Weirton charter changes proposed

WEIRTON – Four proposed charter changes involving municipal elections will be introduced at Monday’s Weirton City Council meeting, and a fifth is up for its second reading.

Scheduled to be introduced are ordinances:

Modifying the current municipal election date.

Increasing the dollar amount the city manager can spend on capital expenditures.

Consolidating poll sites.

Eliminating the city’s primary election.

“We’re trying to move forward, to make the city more efficient,” Mayor George Kondik said. “We’re looking at cost-saving avenues in the election process, to see if (we can) help the county and the city save money.”

Charter changes require a majority vote of council as well as a public hearing before they can be implemented. If at any point an objection is raised, the proposed changes must go before voters in an upcoming election.

A fifth charter change, which already passed its first reading, would make the city clerk’s position permanent rather than appointed, a change council members have said would bring continuity and increased efficiency. That change is up for its second reading Monday, with a public hearing to be held prior to council’s meeting. It has already drawn an objection, however, and now will be decided by voters in 2015.

“We’ll have a public hearing at this (Monday’s) meeting,” City Clerk Nicole Davis said. “Council will take written objections at this meeting. If (the four new ordinances) pass first reading, we’ll have a public hearing the following month (June) for those.”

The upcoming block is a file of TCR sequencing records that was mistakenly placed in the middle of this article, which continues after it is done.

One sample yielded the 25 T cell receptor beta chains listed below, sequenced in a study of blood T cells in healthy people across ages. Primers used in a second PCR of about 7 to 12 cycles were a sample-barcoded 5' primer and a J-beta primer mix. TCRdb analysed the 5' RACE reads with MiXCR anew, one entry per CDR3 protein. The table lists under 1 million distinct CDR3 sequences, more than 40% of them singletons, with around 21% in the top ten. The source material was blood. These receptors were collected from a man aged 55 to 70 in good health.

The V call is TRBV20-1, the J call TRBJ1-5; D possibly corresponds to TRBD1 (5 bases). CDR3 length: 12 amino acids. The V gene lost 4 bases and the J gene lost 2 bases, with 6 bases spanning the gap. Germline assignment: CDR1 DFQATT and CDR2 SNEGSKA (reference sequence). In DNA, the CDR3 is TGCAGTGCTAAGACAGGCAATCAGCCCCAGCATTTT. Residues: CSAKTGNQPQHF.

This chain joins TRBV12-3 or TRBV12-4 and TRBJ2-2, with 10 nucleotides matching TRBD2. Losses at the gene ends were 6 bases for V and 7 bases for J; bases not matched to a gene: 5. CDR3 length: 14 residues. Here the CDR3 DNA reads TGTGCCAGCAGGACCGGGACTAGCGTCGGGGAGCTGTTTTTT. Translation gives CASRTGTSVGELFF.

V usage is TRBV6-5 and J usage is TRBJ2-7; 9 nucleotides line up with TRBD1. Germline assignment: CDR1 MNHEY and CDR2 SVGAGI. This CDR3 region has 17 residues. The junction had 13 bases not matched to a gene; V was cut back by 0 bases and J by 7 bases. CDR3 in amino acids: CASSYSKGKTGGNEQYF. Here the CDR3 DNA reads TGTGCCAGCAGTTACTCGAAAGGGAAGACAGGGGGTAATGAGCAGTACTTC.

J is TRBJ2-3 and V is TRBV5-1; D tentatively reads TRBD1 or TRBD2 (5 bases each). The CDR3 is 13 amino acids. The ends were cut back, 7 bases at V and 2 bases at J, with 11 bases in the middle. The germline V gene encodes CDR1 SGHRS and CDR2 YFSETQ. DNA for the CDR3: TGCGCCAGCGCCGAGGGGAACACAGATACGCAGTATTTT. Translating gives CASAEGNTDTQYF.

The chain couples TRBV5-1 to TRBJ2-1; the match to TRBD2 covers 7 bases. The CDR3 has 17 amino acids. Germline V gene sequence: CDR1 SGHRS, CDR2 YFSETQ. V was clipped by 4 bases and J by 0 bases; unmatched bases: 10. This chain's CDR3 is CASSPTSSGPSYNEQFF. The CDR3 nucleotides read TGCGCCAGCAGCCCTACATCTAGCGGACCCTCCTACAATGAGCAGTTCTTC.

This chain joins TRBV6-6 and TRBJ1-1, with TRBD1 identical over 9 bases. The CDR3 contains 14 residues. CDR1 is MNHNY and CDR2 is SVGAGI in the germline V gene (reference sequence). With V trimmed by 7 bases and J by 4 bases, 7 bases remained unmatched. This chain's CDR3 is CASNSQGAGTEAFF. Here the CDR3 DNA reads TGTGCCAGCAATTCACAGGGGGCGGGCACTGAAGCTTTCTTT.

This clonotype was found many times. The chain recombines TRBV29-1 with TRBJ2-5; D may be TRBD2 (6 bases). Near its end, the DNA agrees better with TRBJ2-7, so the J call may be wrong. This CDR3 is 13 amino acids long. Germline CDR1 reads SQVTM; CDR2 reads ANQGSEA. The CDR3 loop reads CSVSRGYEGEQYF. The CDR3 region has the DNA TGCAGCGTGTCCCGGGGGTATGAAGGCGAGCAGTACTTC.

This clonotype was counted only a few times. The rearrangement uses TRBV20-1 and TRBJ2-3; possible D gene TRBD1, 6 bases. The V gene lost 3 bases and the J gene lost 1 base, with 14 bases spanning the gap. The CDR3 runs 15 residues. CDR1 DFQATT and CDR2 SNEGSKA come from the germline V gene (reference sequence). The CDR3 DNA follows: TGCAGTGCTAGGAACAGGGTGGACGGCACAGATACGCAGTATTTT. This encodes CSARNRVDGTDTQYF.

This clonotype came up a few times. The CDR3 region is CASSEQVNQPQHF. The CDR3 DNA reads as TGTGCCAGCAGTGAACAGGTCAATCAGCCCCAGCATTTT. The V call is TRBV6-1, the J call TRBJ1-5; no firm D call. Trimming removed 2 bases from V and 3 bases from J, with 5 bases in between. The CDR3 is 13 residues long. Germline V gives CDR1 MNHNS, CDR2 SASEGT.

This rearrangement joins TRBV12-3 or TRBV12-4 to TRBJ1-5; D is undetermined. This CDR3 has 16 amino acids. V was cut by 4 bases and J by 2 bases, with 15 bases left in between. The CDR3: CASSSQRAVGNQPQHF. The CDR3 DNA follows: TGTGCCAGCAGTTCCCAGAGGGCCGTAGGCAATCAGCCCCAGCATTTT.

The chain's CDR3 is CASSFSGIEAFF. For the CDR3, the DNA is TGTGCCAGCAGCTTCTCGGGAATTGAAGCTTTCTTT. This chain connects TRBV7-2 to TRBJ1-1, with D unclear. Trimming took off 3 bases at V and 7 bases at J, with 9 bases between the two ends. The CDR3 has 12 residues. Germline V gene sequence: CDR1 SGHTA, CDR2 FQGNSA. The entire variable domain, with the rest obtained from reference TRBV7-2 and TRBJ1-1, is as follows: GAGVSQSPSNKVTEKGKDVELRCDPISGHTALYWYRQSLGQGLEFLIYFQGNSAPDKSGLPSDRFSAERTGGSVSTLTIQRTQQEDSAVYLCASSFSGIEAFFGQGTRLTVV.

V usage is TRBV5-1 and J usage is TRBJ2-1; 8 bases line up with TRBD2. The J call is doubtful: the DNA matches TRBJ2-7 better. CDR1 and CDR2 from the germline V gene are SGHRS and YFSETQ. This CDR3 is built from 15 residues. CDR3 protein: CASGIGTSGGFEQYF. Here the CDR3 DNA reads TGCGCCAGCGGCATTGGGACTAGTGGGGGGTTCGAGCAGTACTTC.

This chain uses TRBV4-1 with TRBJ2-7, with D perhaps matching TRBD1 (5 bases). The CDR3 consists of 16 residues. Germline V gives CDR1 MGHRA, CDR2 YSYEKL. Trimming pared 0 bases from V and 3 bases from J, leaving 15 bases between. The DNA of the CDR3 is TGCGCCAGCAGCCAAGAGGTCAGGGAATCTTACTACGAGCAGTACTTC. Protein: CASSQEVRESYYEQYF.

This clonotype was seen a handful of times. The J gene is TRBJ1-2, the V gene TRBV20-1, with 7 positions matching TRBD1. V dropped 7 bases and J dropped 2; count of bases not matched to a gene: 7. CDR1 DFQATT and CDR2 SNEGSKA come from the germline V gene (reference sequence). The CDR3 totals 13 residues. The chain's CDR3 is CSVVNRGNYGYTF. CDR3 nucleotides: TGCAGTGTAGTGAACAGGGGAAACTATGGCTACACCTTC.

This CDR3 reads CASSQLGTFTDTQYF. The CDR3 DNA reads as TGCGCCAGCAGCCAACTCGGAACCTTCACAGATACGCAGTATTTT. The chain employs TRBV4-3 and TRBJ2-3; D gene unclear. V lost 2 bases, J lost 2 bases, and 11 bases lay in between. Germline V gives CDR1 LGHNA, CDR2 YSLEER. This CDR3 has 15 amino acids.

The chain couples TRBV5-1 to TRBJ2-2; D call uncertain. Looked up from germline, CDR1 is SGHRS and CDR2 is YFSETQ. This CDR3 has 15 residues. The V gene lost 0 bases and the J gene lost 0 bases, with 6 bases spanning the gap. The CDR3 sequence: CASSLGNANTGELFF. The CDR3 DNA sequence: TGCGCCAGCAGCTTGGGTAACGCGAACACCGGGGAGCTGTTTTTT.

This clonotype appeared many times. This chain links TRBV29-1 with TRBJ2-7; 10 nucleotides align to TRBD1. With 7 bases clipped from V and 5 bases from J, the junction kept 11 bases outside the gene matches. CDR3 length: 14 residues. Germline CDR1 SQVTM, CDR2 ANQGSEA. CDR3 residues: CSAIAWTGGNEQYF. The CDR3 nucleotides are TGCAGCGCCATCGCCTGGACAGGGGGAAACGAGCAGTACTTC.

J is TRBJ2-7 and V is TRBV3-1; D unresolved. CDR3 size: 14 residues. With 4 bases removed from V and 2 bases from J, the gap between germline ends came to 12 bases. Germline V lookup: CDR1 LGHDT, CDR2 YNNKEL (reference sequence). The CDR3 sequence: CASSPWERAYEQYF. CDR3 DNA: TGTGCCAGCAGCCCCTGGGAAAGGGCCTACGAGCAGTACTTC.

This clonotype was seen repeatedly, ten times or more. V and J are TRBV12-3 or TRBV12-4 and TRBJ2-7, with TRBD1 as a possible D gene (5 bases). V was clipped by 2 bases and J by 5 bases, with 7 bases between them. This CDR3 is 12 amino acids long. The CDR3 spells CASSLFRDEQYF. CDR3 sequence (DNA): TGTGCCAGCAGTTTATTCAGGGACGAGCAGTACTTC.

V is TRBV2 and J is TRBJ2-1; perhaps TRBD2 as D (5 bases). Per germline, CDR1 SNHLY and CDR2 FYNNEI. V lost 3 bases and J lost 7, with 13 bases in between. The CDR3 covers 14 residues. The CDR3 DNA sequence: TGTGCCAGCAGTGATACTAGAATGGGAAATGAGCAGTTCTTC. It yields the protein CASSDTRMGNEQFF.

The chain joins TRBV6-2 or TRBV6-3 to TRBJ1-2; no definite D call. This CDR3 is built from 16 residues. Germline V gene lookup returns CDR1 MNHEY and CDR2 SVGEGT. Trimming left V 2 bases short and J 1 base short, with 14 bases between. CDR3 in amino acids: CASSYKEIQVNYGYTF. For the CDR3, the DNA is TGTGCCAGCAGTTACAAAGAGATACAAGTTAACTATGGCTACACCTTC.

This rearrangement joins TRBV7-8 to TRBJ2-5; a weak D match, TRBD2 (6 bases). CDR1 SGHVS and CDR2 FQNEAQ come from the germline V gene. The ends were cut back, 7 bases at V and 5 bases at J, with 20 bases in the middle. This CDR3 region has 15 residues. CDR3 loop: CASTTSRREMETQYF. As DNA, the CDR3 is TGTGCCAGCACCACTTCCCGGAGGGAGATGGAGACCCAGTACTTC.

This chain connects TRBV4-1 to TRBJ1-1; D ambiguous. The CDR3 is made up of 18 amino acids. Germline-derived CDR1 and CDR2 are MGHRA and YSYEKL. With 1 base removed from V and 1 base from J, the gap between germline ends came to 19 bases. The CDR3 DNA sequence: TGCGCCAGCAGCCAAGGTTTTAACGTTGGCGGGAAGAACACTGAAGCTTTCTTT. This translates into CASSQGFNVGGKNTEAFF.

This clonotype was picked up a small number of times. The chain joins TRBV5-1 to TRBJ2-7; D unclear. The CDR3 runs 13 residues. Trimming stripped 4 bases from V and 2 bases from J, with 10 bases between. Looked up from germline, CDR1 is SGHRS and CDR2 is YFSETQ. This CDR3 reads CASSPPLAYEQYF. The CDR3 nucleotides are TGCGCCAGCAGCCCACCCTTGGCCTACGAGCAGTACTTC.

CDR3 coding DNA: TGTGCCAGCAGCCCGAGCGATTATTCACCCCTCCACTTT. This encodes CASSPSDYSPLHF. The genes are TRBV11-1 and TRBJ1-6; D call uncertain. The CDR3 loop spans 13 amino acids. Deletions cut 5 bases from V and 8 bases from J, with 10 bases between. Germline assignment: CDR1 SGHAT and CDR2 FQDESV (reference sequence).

Davis, who, as the city’s chief election official headed the committee tasked with overhauling the election process, said they’d been looking for ways to cut election costs. She said the 2011 municipal election cost the city just over $48,000, about $6,500 more than the $41,000 they’d spent in 2007, even though only a small percentage of the city’s registered voters went to the polls.

In its report to council, the committee offered several suggestions, including eliminating the city’s primary election altogether, piggybacking municipal elections on county and state ballots, consolidating poll sites or eliminating paper ballots.

“It’s about saving taxpayer money,” Davis said.

“We were hoping, by eliminating the primary, to eliminate half the cost. If we would piggyback our election with the county, you’re looking at a savings of around $35,000. But those are rough figures, it depends on the programming of the machines, what’s on the ballot. Eliminating the primary would save about half the cost and if we would do both, it would be a significant savings for the city.”

Davis said putting charter changes on the ballot involves additional programming costs.